Farms within Nitrate Vulnerable Zones (NVZs) will need to have slurry storage capacity for at least six months’ production for pig slurry and poultry manure and for at least five months production of other slurries from 1 January 2012.
The changes are the remaining parts of the 2008 NVZ regulations coming into force next month and include a ban on high trajectory slurry spreading above 4m.
Farmers in NVZs also need to abide by restrictions already in force, including closed periods for spreading organic manures and manufactured nitrogen fertilisers; keep detailed records of applications, ensuring that annual manure applications remain below 250kg/ha of nitrogen for each field; ensure that farm livestock manure limits are below 170kg/ha of nitrogen; and not exceed crop requirements for available nitrogen.
Rebecca Wells, co-ordinator for the nutrient management campaign Tried & Tested, said it was important that farmers were aware and fully prepared for these changes.
“Failure to comply with any of the regulations could result in the loss of a proportion of the Single Payment Scheme and more recent agri-environment scheme payments, and continued failure to comply could result in criminal prosecution. However, we are hopeful that where work is being delayed due to factors such as planning permission, contractor availability or tenancy issues a flexible approach will be taken.
“My advice to anyone in this situation would be to seek professional guidance and contact the Environment Agency to discuss options,” she added.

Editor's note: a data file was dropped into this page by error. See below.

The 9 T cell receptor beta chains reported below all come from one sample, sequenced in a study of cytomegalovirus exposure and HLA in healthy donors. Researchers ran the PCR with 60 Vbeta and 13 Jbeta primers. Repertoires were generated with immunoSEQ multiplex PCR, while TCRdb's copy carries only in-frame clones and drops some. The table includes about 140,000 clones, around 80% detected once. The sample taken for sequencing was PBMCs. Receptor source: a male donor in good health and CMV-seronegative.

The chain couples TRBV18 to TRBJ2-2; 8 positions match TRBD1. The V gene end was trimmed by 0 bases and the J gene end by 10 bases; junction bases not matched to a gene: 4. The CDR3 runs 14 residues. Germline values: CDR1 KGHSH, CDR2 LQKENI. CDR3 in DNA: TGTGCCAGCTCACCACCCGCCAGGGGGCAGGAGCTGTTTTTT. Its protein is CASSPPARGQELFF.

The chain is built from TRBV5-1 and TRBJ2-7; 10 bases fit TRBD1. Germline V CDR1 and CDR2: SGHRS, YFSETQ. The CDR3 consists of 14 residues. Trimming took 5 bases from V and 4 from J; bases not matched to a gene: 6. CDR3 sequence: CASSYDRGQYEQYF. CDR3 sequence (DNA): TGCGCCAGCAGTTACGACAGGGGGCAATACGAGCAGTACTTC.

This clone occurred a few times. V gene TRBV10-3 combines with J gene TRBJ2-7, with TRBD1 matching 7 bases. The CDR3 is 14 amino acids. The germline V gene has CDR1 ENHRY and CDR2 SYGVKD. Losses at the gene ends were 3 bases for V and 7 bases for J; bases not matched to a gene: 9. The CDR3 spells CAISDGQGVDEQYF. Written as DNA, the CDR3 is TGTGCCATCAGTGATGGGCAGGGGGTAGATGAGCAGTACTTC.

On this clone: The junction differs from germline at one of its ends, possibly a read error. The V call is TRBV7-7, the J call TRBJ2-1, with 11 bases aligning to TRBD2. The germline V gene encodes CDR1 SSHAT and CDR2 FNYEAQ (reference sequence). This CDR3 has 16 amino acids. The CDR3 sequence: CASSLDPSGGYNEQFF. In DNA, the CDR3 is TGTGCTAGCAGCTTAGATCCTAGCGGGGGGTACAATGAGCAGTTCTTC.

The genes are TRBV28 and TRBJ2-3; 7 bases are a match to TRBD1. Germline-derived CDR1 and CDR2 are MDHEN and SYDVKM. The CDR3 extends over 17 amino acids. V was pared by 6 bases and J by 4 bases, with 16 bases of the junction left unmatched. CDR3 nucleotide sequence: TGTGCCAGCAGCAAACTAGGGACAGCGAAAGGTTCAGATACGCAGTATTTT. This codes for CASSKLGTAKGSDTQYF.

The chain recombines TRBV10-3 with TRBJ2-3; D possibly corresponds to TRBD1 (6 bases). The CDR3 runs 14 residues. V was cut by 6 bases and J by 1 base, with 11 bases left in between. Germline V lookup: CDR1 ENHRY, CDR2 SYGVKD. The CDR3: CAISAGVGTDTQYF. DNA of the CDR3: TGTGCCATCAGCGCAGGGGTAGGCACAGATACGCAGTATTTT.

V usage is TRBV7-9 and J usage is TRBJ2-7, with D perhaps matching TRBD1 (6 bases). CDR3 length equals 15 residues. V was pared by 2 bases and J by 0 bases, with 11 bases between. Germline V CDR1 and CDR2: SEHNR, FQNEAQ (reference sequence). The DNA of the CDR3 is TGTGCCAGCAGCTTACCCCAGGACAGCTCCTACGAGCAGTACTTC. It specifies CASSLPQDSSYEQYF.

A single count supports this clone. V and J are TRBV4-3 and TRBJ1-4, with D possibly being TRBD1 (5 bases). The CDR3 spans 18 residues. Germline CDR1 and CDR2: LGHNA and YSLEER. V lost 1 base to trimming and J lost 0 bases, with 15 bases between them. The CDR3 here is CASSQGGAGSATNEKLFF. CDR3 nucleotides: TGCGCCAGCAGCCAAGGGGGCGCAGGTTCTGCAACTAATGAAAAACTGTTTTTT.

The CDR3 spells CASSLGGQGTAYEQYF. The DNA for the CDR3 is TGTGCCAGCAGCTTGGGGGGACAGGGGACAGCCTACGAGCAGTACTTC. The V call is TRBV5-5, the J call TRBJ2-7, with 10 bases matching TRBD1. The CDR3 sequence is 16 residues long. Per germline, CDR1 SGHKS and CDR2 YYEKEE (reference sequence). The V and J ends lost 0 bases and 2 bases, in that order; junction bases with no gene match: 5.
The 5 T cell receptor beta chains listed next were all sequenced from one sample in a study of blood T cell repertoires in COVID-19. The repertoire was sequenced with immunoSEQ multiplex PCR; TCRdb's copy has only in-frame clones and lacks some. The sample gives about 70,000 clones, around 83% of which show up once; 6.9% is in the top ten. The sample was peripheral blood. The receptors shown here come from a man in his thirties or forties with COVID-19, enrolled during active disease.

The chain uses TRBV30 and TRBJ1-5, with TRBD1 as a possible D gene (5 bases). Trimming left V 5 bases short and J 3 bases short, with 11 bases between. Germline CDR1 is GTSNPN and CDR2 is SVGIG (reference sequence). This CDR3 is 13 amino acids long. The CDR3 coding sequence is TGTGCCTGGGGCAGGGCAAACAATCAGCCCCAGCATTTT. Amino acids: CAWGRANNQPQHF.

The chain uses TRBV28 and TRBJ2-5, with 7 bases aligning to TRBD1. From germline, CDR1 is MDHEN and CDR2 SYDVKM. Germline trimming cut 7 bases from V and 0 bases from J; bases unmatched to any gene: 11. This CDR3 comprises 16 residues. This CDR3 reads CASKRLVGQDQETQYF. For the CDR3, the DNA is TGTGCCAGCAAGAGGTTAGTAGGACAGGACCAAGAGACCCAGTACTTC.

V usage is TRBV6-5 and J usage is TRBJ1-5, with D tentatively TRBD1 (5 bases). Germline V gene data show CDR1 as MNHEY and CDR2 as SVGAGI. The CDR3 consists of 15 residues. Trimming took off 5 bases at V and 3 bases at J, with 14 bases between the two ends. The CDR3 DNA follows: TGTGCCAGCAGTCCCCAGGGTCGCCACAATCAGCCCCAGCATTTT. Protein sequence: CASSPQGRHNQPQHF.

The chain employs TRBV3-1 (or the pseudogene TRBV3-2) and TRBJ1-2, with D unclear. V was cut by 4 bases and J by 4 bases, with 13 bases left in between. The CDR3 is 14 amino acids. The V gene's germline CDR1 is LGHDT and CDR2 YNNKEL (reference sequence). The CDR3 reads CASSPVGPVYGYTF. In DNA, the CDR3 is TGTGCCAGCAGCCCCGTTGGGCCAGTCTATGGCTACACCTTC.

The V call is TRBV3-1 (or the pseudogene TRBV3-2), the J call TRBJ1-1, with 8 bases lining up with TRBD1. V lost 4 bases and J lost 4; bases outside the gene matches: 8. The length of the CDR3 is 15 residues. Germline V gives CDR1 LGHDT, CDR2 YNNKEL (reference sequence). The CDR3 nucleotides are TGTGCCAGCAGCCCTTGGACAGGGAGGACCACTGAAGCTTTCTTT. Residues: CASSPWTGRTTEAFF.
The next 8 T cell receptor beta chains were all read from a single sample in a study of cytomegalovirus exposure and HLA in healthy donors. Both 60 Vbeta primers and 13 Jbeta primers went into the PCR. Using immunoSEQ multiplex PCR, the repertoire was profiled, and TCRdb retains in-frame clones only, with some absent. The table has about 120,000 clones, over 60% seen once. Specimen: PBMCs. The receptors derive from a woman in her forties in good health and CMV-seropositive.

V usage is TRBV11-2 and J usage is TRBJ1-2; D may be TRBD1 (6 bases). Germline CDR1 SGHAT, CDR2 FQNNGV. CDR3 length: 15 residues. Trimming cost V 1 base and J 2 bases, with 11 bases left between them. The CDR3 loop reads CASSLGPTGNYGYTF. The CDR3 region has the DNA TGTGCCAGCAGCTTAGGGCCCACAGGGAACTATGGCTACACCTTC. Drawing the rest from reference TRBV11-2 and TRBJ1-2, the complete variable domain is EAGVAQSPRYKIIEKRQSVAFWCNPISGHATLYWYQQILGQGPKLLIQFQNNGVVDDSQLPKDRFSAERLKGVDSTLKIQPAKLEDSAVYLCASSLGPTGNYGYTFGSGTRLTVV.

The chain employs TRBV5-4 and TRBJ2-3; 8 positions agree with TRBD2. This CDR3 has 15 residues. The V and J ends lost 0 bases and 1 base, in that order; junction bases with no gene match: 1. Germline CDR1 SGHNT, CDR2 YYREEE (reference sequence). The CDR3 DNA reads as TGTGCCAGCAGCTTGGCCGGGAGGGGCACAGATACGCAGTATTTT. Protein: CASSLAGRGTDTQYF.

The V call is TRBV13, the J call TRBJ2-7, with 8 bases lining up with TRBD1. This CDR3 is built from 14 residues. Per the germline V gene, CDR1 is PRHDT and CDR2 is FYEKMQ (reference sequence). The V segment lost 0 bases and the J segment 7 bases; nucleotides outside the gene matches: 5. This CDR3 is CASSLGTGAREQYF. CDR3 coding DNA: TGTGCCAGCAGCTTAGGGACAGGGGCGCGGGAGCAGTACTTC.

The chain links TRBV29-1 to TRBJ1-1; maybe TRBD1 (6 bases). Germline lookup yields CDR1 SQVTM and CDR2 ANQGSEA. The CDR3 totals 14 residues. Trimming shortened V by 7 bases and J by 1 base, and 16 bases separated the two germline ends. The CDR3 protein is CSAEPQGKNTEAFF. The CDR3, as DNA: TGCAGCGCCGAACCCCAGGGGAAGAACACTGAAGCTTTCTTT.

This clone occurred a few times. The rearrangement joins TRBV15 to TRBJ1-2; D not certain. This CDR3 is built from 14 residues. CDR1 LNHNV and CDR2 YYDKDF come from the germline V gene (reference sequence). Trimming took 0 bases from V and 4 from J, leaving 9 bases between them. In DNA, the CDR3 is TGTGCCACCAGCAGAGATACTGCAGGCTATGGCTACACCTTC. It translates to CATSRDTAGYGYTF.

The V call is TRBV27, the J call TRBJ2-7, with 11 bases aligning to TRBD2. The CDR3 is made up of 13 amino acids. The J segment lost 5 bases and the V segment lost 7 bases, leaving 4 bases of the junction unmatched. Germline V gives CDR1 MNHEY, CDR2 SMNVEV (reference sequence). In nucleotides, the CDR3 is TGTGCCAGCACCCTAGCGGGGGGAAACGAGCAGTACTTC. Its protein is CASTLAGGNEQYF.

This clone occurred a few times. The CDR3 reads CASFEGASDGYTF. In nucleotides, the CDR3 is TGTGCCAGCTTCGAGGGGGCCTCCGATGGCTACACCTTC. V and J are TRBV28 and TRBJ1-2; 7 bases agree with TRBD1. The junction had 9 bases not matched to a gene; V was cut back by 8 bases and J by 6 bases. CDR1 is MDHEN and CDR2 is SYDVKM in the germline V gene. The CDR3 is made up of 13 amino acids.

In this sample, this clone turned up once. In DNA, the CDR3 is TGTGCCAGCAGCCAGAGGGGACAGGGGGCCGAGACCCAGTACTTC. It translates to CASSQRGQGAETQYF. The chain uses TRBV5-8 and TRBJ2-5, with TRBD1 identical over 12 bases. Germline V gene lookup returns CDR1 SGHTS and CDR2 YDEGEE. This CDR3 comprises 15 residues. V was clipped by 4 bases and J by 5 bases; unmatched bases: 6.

“Adequate storage allows farmers to better plan applications to meet crop demand, improving utilisation of nutrients in manure and reducing the loss of nutrients by run-off. Our nutrient management plan and best practice publications Think Manures and the New to Nutrient Management Guide can help farmers better understand how to optimise the valuable nutrients in manure and slurries.”
Whether in an NVZ or not, detailed planning and properly exploiting the potential of available nutrients, from the soil supply and organic manures applied, will help to:
• avoid negative environmental impacts
• ensure that inputs are matched to crop need to optimise yield
• prevent overspending on fertiliser or over applying particular nutrients.
Farmers in NVZs with 80% grassland are also being reminded of the option to apply for derogation from strict nitrogen limits by 31 December 2011. Applications to the Environment Agency can be by phone, online or on paper, full details can be found in the NVZ DEFRA booklet 5a available from here.
From 1 January 2012 the cross-compliance requirements for NVZs are changing to reflect this final change to the regulations. In addition from 1 January 2012 a new GAEC standard, GAEC 19 covering measures to protect water from pollution by fertilisers and manures comes into force for non-NVZ areas, as part of the last round of CAP reform. The new rules mean that:
• Inorganic fertiliser must not be applied within two metres of surface waters
• Organic manure must not be applied within 10m of surface waters, except on land managed for breeding wader birds, or as species rich semi-natural grassland and under certain other restrictions
• Organic manure must also not be applied within 50m of a spring, well or borehole;
• If farmers do apply organic manure, they will be asked to keep a map of all surface waters on the holding and land within 10m of them; all springs, wells and boreholes on the holding, and within 50m of the boundary of the holding, and land within 50m of them.
Farmers can check if they are in an NVZ by visiting www.nutrientmanagement.org and clicking on NVZ maps. Free resources for the Tried & Tested plan can also be found there or by calling the team on 02476 858 896 or emailing firstname.lastname@example.org.